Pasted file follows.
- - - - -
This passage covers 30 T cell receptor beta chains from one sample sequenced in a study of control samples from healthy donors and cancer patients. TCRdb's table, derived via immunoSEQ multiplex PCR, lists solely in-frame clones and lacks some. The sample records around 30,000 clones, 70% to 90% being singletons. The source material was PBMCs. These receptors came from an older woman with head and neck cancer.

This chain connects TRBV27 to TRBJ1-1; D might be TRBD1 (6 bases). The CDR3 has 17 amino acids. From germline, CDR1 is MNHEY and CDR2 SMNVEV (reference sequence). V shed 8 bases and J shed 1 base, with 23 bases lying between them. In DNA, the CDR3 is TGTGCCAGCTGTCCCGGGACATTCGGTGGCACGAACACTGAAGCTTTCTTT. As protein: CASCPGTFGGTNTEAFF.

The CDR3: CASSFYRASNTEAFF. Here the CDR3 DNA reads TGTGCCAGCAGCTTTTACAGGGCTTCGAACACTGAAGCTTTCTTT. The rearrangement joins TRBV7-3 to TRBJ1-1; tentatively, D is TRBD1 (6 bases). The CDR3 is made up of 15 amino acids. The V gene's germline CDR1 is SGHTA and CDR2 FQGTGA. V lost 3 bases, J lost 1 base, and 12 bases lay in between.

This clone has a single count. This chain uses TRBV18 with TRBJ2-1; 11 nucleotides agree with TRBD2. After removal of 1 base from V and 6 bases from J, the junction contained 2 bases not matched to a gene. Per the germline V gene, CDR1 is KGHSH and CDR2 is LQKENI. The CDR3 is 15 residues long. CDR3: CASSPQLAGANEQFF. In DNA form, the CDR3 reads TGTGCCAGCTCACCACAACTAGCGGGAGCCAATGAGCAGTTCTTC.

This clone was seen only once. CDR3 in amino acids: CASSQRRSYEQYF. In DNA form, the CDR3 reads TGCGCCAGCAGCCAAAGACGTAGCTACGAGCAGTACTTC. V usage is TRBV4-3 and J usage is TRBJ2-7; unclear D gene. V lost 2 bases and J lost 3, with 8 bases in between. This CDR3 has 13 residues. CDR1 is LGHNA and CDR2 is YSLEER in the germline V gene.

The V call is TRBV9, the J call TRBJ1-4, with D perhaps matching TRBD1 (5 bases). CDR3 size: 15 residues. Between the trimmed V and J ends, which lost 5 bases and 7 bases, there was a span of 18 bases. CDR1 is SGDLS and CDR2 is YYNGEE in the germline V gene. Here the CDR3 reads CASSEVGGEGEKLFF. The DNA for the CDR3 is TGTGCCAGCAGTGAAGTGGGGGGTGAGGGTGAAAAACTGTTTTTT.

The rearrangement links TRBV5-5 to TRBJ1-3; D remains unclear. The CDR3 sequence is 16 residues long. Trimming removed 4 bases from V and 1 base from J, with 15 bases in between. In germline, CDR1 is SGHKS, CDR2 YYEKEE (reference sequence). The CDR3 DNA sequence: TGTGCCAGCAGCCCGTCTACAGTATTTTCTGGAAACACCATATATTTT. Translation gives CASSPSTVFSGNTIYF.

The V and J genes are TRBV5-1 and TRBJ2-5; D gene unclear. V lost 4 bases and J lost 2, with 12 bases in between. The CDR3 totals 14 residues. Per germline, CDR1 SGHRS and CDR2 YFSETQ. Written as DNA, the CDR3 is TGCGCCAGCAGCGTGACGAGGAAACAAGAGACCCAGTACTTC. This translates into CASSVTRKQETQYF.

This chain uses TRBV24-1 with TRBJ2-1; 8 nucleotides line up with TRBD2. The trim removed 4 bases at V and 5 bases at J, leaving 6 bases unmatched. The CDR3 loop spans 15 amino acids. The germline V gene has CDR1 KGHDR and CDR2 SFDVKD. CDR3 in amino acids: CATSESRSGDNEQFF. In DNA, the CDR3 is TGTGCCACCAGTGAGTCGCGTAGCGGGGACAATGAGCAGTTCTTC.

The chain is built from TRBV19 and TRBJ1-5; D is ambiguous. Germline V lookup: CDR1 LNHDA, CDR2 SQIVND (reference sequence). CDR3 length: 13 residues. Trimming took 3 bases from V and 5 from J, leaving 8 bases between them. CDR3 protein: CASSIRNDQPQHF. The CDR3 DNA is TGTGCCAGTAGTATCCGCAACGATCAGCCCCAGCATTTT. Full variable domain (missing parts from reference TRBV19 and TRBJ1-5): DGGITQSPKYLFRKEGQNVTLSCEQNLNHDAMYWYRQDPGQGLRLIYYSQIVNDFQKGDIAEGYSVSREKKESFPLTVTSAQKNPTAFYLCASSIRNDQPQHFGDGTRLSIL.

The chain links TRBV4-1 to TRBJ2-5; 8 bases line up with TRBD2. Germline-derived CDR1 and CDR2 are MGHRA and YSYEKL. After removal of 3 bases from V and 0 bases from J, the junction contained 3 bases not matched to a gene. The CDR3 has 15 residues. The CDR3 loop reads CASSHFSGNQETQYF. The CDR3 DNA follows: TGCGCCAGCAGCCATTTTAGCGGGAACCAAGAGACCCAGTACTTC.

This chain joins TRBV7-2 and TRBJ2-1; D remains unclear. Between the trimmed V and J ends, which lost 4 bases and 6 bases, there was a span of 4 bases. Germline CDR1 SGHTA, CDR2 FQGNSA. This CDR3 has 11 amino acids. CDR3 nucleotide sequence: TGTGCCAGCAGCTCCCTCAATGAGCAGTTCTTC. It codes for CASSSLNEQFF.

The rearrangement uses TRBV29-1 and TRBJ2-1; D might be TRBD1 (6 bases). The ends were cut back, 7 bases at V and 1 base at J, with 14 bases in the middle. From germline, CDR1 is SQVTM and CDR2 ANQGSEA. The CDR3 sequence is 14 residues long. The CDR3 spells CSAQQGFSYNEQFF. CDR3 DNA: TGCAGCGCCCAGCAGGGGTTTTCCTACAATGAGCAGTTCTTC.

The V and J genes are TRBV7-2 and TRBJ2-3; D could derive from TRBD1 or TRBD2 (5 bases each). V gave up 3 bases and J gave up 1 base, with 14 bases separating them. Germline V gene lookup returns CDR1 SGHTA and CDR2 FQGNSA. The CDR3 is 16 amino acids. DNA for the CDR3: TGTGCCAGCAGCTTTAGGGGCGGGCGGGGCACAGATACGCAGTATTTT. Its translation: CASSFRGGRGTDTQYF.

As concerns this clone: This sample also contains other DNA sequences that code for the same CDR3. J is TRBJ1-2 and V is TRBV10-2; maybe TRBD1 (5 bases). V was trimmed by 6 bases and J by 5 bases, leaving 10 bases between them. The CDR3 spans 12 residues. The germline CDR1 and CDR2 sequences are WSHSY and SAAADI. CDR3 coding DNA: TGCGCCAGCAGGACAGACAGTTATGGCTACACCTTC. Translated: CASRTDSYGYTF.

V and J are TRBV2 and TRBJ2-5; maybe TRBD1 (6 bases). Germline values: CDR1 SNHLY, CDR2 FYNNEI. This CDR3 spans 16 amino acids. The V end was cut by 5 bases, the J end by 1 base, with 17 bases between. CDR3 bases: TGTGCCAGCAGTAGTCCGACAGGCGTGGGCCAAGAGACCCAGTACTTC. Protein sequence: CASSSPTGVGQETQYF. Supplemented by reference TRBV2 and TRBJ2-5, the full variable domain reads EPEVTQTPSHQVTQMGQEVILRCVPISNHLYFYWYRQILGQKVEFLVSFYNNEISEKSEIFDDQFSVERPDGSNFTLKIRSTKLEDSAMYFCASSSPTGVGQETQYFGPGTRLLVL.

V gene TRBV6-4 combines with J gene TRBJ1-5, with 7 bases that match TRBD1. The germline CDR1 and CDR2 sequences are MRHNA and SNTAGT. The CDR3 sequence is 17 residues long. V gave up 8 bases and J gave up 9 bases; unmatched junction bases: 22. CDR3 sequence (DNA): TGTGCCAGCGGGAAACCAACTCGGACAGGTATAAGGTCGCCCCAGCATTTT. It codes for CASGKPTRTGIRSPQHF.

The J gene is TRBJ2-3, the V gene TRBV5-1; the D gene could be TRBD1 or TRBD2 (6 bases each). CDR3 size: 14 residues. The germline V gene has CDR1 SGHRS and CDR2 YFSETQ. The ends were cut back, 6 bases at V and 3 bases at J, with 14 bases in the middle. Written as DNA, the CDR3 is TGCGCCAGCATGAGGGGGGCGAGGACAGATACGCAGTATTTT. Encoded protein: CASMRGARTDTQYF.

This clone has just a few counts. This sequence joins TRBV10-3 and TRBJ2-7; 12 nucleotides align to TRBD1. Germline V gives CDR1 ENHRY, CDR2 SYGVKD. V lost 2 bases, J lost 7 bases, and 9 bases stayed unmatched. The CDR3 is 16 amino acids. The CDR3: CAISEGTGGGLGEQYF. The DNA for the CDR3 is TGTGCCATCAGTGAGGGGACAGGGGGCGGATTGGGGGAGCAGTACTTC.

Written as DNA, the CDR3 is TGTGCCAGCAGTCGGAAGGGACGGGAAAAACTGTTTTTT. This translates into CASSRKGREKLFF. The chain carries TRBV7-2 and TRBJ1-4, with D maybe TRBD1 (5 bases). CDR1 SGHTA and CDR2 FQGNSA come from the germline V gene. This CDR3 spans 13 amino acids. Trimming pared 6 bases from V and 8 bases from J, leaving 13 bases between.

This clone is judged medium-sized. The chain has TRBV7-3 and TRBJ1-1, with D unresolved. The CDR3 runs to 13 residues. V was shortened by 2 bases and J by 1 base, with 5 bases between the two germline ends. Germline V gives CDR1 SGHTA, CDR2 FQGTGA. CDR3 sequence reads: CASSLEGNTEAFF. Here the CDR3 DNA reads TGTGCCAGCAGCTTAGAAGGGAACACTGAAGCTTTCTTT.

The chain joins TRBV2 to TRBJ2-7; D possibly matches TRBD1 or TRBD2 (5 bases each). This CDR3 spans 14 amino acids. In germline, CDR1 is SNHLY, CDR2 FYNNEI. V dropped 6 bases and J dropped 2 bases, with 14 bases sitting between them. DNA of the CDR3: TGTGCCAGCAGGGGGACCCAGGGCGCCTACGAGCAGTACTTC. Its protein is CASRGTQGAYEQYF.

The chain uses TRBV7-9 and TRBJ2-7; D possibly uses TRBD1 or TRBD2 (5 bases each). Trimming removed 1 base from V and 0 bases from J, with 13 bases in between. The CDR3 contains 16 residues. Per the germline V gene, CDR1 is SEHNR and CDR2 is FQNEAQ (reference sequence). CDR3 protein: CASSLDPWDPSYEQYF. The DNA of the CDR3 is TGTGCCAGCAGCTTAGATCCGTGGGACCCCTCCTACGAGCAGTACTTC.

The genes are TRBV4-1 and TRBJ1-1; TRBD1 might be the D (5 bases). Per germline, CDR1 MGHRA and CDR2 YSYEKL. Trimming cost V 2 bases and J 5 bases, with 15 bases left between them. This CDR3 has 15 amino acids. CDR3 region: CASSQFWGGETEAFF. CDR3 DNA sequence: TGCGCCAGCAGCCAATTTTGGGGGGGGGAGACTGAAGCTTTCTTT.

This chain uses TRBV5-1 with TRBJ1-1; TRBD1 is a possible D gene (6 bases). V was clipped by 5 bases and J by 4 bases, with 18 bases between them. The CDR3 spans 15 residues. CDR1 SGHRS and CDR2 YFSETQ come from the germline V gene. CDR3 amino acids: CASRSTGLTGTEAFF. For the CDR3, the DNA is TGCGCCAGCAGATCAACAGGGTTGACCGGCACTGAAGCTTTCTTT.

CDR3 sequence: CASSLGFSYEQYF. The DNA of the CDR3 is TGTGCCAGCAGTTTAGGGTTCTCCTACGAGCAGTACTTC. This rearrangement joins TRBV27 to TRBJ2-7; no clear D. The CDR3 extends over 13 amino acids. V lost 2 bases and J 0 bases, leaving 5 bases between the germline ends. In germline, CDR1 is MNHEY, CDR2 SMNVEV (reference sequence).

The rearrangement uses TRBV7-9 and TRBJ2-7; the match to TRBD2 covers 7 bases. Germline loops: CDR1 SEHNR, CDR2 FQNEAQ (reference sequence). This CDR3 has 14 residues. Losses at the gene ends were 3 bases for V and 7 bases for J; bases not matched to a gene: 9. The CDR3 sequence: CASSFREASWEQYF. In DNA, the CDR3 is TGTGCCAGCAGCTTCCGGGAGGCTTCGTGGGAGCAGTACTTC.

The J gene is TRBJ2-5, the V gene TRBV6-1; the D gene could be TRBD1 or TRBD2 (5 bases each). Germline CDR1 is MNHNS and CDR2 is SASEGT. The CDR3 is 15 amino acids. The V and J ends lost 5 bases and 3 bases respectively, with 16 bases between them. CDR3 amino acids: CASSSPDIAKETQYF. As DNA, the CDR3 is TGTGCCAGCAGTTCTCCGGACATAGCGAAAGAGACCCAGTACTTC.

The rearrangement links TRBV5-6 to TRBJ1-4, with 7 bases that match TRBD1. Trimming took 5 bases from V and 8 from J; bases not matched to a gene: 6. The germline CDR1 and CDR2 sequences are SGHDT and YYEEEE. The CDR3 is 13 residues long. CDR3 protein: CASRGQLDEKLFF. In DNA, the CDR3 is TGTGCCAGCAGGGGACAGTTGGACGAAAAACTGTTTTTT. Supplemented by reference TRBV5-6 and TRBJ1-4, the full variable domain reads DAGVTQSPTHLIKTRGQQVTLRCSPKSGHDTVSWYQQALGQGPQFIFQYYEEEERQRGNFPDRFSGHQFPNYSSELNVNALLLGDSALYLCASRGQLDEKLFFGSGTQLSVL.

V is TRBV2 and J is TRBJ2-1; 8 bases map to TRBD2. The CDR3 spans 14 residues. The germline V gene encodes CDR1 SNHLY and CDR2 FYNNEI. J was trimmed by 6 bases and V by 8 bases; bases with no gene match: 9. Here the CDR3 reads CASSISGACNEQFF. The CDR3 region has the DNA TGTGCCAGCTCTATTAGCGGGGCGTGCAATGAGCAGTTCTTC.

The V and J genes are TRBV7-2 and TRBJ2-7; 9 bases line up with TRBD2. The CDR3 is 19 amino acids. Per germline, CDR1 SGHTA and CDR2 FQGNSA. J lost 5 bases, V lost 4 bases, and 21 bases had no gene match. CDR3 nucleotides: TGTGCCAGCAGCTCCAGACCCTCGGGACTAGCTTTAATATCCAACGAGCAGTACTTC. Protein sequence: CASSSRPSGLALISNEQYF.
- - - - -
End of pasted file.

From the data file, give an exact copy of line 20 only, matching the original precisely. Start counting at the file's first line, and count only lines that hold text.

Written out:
Written as DNA, the CDR3 is TGTGCCAGCAGTCGGAAGGGACGGGAAAAACTGTTTTTT. This translates into CASSRKGREKLFF. The chain carries TRBV7-2 and TRBJ1-4, with D maybe TRBD1 (5 bases). CDR1 SGHTA and CDR2 FQGNSA come from the germline V gene. This CDR3 spans 13 amino acids. Trimming pared 6 bases from V and 8 bases from J, leaving 13 bases between.